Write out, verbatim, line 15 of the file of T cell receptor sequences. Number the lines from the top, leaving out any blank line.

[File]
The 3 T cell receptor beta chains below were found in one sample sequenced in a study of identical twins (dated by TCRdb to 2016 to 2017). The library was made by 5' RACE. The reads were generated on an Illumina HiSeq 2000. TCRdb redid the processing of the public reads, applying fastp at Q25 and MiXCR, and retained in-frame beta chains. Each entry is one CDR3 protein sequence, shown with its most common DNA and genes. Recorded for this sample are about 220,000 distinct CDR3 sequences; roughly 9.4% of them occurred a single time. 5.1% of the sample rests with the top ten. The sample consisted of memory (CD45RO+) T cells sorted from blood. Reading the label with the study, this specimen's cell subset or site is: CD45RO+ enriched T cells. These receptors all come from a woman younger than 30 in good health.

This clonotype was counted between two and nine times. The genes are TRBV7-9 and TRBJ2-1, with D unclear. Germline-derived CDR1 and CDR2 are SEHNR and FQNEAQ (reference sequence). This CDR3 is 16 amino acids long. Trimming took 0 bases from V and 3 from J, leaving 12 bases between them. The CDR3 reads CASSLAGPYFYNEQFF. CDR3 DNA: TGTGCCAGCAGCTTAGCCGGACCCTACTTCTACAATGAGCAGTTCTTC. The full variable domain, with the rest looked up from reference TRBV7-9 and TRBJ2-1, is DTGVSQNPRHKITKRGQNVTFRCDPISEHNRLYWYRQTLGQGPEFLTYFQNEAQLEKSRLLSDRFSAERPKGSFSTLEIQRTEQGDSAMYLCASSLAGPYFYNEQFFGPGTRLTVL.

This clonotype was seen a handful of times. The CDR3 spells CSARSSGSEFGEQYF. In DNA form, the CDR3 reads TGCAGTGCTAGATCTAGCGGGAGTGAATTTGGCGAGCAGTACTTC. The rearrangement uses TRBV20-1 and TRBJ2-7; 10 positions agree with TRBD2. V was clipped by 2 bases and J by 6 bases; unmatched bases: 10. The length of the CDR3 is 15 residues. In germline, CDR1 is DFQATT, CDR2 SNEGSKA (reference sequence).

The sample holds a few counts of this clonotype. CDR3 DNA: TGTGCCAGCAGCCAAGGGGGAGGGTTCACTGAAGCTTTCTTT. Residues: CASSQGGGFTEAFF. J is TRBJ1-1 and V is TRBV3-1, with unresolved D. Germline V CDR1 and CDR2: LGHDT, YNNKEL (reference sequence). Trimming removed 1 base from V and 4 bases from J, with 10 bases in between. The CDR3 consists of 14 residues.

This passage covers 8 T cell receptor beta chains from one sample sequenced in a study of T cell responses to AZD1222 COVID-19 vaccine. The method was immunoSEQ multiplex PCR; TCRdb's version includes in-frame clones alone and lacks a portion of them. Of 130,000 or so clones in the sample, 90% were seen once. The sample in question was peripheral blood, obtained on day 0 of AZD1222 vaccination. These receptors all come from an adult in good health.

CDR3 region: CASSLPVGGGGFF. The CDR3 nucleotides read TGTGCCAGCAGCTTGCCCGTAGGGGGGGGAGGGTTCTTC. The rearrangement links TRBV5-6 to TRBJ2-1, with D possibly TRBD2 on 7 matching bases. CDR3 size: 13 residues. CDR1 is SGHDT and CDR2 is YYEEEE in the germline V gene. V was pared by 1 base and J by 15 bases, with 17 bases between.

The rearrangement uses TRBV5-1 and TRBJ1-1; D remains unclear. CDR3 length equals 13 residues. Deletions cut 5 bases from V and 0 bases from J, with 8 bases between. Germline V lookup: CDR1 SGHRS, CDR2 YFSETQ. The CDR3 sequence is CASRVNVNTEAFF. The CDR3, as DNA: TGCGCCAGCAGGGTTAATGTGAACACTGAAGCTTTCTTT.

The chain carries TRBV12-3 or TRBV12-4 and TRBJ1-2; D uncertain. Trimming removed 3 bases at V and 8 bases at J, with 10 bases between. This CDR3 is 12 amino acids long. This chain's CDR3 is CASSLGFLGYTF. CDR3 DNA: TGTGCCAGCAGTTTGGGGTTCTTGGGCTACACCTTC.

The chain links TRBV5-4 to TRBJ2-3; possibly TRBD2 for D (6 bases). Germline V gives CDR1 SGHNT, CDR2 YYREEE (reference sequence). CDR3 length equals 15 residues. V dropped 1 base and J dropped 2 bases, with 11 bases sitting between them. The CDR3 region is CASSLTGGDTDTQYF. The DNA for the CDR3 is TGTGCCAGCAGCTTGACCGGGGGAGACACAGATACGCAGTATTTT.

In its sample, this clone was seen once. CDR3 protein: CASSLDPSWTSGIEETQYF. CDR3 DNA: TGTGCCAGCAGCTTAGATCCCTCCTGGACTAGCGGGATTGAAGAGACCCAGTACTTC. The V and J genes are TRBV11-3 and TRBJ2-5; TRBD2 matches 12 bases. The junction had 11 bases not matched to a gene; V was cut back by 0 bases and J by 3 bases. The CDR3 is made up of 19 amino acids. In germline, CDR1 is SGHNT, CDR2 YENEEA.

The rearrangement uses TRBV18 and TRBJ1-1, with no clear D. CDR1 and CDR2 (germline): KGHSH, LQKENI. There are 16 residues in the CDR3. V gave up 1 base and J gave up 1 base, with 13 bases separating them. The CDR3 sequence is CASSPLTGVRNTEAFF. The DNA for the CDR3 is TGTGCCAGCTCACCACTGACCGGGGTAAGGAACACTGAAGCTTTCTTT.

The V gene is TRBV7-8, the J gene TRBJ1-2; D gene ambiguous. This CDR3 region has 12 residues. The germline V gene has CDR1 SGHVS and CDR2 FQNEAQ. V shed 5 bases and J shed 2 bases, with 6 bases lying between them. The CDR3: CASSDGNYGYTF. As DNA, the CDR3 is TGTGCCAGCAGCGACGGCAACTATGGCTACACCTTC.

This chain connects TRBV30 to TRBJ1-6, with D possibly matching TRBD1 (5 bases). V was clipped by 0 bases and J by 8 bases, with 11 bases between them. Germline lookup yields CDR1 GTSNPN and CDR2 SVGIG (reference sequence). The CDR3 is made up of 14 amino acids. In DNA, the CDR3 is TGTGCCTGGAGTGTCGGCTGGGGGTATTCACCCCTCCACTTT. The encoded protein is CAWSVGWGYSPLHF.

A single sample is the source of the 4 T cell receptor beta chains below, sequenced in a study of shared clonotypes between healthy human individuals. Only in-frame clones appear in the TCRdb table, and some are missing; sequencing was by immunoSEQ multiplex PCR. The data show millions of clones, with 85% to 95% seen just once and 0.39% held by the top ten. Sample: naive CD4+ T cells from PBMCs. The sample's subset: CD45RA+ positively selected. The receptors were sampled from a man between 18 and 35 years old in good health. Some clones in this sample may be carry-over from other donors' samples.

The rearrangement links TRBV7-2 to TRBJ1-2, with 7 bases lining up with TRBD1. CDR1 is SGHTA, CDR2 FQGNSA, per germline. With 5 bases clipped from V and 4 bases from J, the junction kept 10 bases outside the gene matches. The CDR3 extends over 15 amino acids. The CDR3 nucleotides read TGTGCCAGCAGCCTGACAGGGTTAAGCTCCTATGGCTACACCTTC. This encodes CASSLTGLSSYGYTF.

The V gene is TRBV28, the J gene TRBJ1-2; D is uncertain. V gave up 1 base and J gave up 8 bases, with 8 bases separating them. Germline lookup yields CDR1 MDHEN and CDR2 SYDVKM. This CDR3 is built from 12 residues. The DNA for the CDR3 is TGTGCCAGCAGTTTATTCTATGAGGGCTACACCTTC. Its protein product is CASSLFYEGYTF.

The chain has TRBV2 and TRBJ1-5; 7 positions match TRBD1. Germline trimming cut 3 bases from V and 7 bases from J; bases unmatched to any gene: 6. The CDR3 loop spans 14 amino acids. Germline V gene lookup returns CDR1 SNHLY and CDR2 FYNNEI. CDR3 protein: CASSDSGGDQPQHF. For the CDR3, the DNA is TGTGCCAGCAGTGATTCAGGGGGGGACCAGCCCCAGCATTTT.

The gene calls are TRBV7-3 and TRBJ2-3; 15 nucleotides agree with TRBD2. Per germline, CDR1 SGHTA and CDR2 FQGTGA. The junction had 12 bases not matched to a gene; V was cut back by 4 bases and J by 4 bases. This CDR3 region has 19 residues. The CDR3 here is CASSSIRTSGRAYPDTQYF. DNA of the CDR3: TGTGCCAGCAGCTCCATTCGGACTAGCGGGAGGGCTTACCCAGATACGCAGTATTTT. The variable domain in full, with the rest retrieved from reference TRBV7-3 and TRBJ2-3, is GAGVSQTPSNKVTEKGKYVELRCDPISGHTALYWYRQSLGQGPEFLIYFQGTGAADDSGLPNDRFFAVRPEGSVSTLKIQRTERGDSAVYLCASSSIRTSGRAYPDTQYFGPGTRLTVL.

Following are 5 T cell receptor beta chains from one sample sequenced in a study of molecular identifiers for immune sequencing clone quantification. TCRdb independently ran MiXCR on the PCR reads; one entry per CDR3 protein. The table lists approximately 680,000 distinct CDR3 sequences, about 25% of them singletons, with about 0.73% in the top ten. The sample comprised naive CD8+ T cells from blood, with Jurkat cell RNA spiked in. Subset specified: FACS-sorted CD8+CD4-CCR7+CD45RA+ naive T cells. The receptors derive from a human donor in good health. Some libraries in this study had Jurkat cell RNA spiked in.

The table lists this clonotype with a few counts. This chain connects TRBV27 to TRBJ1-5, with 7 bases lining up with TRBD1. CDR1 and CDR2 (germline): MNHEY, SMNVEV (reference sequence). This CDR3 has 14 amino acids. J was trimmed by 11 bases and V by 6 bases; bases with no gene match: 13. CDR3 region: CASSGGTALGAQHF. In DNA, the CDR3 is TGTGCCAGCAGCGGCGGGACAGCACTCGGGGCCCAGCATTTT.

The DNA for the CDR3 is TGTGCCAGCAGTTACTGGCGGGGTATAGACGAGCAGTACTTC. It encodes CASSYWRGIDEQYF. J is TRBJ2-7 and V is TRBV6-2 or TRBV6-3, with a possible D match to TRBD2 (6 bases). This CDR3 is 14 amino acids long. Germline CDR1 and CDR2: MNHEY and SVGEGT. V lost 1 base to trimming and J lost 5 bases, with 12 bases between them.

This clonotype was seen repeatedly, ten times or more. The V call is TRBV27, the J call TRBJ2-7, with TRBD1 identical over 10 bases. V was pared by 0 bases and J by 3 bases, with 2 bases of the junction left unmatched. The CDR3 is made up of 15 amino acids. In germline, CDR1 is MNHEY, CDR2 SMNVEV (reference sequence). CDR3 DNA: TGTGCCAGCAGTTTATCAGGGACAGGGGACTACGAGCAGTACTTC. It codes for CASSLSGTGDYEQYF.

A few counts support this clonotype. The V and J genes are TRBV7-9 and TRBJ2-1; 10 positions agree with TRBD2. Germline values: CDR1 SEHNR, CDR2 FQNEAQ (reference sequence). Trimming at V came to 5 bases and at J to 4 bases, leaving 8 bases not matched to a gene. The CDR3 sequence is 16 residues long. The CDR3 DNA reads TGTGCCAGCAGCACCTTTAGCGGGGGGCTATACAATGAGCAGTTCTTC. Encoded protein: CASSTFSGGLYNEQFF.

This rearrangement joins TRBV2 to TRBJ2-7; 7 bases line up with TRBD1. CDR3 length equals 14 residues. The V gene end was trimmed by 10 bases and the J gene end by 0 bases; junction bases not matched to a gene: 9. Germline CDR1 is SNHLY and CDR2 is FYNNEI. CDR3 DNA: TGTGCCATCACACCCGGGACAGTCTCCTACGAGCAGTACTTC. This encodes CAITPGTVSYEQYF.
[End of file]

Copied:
The rearrangement links TRBV7-2 to TRBJ1-2, with 7 bases lining up with TRBD1. CDR1 is SGHTA, CDR2 FQGNSA, per germline. With 5 bases clipped from V and 4 bases from J, the junction kept 10 bases outside the gene matches. The CDR3 extends over 15 amino acids. The CDR3 nucleotides read TGTGCCAGCAGCCTGACAGGGTTAAGCTCCTATGGCTACACCTTC. This encodes CASSLTGLSSYGYTF.